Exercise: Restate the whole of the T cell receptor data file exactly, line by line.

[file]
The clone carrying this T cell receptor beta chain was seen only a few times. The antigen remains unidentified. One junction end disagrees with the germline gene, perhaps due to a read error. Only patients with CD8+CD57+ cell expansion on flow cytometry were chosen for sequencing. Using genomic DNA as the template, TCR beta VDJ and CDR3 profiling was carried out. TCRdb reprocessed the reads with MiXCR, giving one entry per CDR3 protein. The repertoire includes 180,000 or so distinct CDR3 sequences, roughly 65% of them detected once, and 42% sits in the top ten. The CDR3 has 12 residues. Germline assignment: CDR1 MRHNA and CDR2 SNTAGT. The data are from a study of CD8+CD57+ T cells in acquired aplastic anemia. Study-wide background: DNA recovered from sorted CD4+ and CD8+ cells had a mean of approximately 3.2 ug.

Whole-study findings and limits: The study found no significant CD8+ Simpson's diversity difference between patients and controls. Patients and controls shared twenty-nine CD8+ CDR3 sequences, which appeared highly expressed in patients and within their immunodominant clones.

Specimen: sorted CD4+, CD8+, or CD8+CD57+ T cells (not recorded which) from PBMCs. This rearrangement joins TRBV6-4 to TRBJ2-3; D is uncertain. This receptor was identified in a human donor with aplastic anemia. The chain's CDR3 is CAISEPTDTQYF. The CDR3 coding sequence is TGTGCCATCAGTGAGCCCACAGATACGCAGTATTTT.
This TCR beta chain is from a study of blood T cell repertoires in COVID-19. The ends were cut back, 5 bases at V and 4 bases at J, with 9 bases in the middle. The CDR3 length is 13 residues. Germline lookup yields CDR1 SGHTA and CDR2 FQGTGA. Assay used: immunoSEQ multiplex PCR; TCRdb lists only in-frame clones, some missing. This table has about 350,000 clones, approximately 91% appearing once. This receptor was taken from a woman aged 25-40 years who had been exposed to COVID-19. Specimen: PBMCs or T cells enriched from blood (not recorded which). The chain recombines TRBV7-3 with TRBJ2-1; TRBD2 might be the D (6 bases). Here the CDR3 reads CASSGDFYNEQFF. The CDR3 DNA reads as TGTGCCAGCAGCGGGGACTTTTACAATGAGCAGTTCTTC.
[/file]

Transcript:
The clone carrying this T cell receptor beta chain was seen only a few times. The antigen remains unidentified. One junction end disagrees with the germline gene, perhaps due to a read error. Only patients with CD8+CD57+ cell expansion on flow cytometry were chosen for sequencing. Using genomic DNA as the template, TCR beta VDJ and CDR3 profiling was carried out. TCRdb reprocessed the reads with MiXCR, giving one entry per CDR3 protein. The repertoire includes 180,000 or so distinct CDR3 sequences, roughly 65% of them detected once, and 42% sits in the top ten. The CDR3 has 12 residues. Germline assignment: CDR1 MRHNA and CDR2 SNTAGT. The data are from a study of CD8+CD57+ T cells in acquired aplastic anemia. Study-wide background: DNA recovered from sorted CD4+ and CD8+ cells had a mean of approximately 3.2 ug.

Whole-study findings and limits: The study found no significant CD8+ Simpson's diversity difference between patients and controls. Patients and controls shared twenty-nine CD8+ CDR3 sequences, which appeared highly expressed in patients and within their immunodominant clones.

Specimen: sorted CD4+, CD8+, or CD8+CD57+ T cells (not recorded which) from PBMCs. This rearrangement joins TRBV6-4 to TRBJ2-3; D is uncertain. This receptor was identified in a human donor with aplastic anemia. The chain's CDR3 is CAISEPTDTQYF. The CDR3 coding sequence is TGTGCCATCAGTGAGCCCACAGATACGCAGTATTTT.
This TCR beta chain is from a study of blood T cell repertoires in COVID-19. The ends were cut back, 5 bases at V and 4 bases at J, with 9 bases in the middle. The CDR3 length is 13 residues. Germline lookup yields CDR1 SGHTA and CDR2 FQGTGA. Assay used: immunoSEQ multiplex PCR; TCRdb lists only in-frame clones, some missing. This table has about 350,000 clones, approximately 91% appearing once. This receptor was taken from a woman aged 25-40 years who had been exposed to COVID-19. Specimen: PBMCs or T cells enriched from blood (not recorded which). The chain recombines TRBV7-3 with TRBJ2-1; TRBD2 might be the D (6 bases). Here the CDR3 reads CASSGDFYNEQFF. The CDR3 DNA reads as TGTGCCAGCAGCGGGGACTTTTACAATGAGCAGTTCTTC.